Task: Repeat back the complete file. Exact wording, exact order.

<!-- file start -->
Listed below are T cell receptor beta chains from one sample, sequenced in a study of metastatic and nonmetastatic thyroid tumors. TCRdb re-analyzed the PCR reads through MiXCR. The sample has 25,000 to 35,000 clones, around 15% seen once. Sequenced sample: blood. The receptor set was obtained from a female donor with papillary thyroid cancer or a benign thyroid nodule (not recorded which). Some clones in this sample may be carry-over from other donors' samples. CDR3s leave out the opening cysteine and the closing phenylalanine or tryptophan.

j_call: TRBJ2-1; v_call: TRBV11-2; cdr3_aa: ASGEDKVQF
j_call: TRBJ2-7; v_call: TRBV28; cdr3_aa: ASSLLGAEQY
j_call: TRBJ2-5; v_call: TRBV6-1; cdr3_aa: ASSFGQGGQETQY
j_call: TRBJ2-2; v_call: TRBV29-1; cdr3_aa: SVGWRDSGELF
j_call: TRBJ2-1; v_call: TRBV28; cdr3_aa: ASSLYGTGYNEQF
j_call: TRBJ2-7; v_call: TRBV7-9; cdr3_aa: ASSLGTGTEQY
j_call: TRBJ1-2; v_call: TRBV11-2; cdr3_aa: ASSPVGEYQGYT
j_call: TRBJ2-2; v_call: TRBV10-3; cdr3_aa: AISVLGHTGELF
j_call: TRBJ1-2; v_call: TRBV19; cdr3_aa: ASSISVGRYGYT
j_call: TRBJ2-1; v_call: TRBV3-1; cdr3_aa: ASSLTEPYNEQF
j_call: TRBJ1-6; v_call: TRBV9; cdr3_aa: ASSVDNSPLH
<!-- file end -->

Listed below are T cell receptor beta chains from one sample, sequenced in a study of metastatic and nonmetastatic thyroid tumors. TCRdb re-analyzed the PCR reads through MiXCR. The sample has 25,000 to 35,000 clones, around 15% seen once. Sequenced sample: blood. The receptor set was obtained from a female donor with papillary thyroid cancer or a benign thyroid nodule (not recorded which). Some clones in this sample may be carry-over from other donors' samples. CDR3s leave out the opening cysteine and the closing phenylalanine or tryptophan.

j_call: TRBJ2-1; v_call: TRBV11-2; cdr3_aa: ASGEDKVQF
j_call: TRBJ2-7; v_call: TRBV28; cdr3_aa: ASSLLGAEQY
j_call: TRBJ2-5; v_call: TRBV6-1; cdr3_aa: ASSFGQGGQETQY
j_call: TRBJ2-2; v_call: TRBV29-1; cdr3_aa: SVGWRDSGELF
j_call: TRBJ2-1; v_call: TRBV28; cdr3_aa: ASSLYGTGYNEQF
j_call: TRBJ2-7; v_call: TRBV7-9; cdr3_aa: ASSLGTGTEQY
j_call: TRBJ1-2; v_call: TRBV11-2; cdr3_aa: ASSPVGEYQGYT
j_call: TRBJ2-2; v_call: TRBV10-3; cdr3_aa: AISVLGHTGELF
j_call: TRBJ1-2; v_call: TRBV19; cdr3_aa: ASSISVGRYGYT
j_call: TRBJ2-1; v_call: TRBV3-1; cdr3_aa: ASSLTEPYNEQF
j_call: TRBJ1-6; v_call: TRBV9; cdr3_aa: ASSVDNSPLH